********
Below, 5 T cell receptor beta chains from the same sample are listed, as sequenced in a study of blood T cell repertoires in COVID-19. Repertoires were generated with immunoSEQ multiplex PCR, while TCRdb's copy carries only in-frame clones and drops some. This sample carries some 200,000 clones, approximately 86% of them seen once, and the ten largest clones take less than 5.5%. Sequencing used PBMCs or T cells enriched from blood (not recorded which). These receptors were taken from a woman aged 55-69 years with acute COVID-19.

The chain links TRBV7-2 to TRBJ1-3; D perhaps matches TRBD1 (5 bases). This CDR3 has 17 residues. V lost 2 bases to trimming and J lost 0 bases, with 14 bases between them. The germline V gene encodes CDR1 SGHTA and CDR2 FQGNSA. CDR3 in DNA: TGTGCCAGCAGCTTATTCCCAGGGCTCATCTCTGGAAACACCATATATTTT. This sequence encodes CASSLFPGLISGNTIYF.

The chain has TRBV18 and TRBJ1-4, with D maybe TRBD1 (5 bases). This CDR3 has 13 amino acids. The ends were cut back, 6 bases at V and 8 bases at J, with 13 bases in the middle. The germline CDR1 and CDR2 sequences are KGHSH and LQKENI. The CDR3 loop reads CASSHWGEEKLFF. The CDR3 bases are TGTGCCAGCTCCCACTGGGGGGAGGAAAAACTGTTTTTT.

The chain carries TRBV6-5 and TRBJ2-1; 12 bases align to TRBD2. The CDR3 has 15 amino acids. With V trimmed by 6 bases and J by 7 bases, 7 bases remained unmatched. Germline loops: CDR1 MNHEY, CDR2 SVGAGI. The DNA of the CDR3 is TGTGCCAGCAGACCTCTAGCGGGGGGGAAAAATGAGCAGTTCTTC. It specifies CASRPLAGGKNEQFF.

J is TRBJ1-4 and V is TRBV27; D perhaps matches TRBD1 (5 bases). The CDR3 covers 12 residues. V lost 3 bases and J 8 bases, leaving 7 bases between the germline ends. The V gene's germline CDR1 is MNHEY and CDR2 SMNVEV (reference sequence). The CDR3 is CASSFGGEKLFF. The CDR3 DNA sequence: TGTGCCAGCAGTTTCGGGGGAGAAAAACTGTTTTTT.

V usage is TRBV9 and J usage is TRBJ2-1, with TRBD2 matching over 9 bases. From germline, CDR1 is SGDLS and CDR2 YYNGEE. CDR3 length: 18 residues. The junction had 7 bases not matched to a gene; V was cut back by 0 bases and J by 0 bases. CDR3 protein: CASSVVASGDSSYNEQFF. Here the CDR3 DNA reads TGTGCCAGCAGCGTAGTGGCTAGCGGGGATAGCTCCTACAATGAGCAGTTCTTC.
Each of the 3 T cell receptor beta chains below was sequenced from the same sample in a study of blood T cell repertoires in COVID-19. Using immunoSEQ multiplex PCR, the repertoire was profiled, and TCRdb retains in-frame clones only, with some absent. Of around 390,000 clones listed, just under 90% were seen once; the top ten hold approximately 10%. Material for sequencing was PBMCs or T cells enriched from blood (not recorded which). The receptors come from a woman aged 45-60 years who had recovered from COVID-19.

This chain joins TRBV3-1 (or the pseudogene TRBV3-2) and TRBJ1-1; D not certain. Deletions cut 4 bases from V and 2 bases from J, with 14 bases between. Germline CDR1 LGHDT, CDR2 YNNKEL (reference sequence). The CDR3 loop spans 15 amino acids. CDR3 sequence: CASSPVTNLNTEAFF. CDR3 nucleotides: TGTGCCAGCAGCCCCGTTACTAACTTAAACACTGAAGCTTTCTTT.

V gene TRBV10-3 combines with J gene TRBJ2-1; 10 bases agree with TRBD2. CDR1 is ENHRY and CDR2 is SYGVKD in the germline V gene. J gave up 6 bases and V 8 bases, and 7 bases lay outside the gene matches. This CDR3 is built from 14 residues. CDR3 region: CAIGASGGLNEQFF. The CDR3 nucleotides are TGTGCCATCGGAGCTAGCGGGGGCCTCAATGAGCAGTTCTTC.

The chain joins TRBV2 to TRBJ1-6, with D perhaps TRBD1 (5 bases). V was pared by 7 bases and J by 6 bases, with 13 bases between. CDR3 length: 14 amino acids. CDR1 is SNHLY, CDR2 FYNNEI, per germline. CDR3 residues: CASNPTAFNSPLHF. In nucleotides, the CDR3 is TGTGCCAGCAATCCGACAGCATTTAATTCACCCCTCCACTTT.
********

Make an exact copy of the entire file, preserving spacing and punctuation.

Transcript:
Below, 5 T cell receptor beta chains from the same sample are listed, as sequenced in a study of blood T cell repertoires in COVID-19. Repertoires were generated with immunoSEQ multiplex PCR, while TCRdb's copy carries only in-frame clones and drops some. This sample carries some 200,000 clones, approximately 86% of them seen once, and the ten largest clones take less than 5.5%. Sequencing used PBMCs or T cells enriched from blood (not recorded which). These receptors were taken from a woman aged 55-69 years with acute COVID-19.

The chain links TRBV7-2 to TRBJ1-3; D perhaps matches TRBD1 (5 bases). This CDR3 has 17 residues. V lost 2 bases to trimming and J lost 0 bases, with 14 bases between them. The germline V gene encodes CDR1 SGHTA and CDR2 FQGNSA. CDR3 in DNA: TGTGCCAGCAGCTTATTCCCAGGGCTCATCTCTGGAAACACCATATATTTT. This sequence encodes CASSLFPGLISGNTIYF.

The chain has TRBV18 and TRBJ1-4, with D maybe TRBD1 (5 bases). This CDR3 has 13 amino acids. The ends were cut back, 6 bases at V and 8 bases at J, with 13 bases in the middle. The germline CDR1 and CDR2 sequences are KGHSH and LQKENI. The CDR3 loop reads CASSHWGEEKLFF. The CDR3 bases are TGTGCCAGCTCCCACTGGGGGGAGGAAAAACTGTTTTTT.

The chain carries TRBV6-5 and TRBJ2-1; 12 bases align to TRBD2. The CDR3 has 15 amino acids. With V trimmed by 6 bases and J by 7 bases, 7 bases remained unmatched. Germline loops: CDR1 MNHEY, CDR2 SVGAGI. The DNA of the CDR3 is TGTGCCAGCAGACCTCTAGCGGGGGGGAAAAATGAGCAGTTCTTC. It specifies CASRPLAGGKNEQFF.

J is TRBJ1-4 and V is TRBV27; D perhaps matches TRBD1 (5 bases). The CDR3 covers 12 residues. V lost 3 bases and J 8 bases, leaving 7 bases between the germline ends. The V gene's germline CDR1 is MNHEY and CDR2 SMNVEV (reference sequence). The CDR3 is CASSFGGEKLFF. The CDR3 DNA sequence: TGTGCCAGCAGTTTCGGGGGAGAAAAACTGTTTTTT.

V usage is TRBV9 and J usage is TRBJ2-1, with TRBD2 matching over 9 bases. From germline, CDR1 is SGDLS and CDR2 YYNGEE. CDR3 length: 18 residues. The junction had 7 bases not matched to a gene; V was cut back by 0 bases and J by 0 bases. CDR3 protein: CASSVVASGDSSYNEQFF. Here the CDR3 DNA reads TGTGCCAGCAGCGTAGTGGCTAGCGGGGATAGCTCCTACAATGAGCAGTTCTTC.
Each of the 3 T cell receptor beta chains below was sequenced from the same sample in a study of blood T cell repertoires in COVID-19. Using immunoSEQ multiplex PCR, the repertoire was profiled, and TCRdb retains in-frame clones only, with some absent. Of around 390,000 clones listed, just under 90% were seen once; the top ten hold approximately 10%. Material for sequencing was PBMCs or T cells enriched from blood (not recorded which). The receptors come from a woman aged 45-60 years who had recovered from COVID-19.

This chain joins TRBV3-1 (or the pseudogene TRBV3-2) and TRBJ1-1; D not certain. Deletions cut 4 bases from V and 2 bases from J, with 14 bases between. Germline CDR1 LGHDT, CDR2 YNNKEL (reference sequence). The CDR3 loop spans 15 amino acids. CDR3 sequence: CASSPVTNLNTEAFF. CDR3 nucleotides: TGTGCCAGCAGCCCCGTTACTAACTTAAACACTGAAGCTTTCTTT.

V gene TRBV10-3 combines with J gene TRBJ2-1; 10 bases agree with TRBD2. CDR1 is ENHRY and CDR2 is SYGVKD in the germline V gene. J gave up 6 bases and V 8 bases, and 7 bases lay outside the gene matches. This CDR3 is built from 14 residues. CDR3 region: CAIGASGGLNEQFF. The CDR3 nucleotides are TGTGCCATCGGAGCTAGCGGGGGCCTCAATGAGCAGTTCTTC.

The chain joins TRBV2 to TRBJ1-6, with D perhaps TRBD1 (5 bases). V was pared by 7 bases and J by 6 bases, with 13 bases between. CDR3 length: 14 amino acids. CDR1 is SNHLY, CDR2 FYNNEI, per germline. CDR3 residues: CASNPTAFNSPLHF. In nucleotides, the CDR3 is TGTGCCAGCAATCCGACAGCATTTAATTCACCCCTCCACTTT.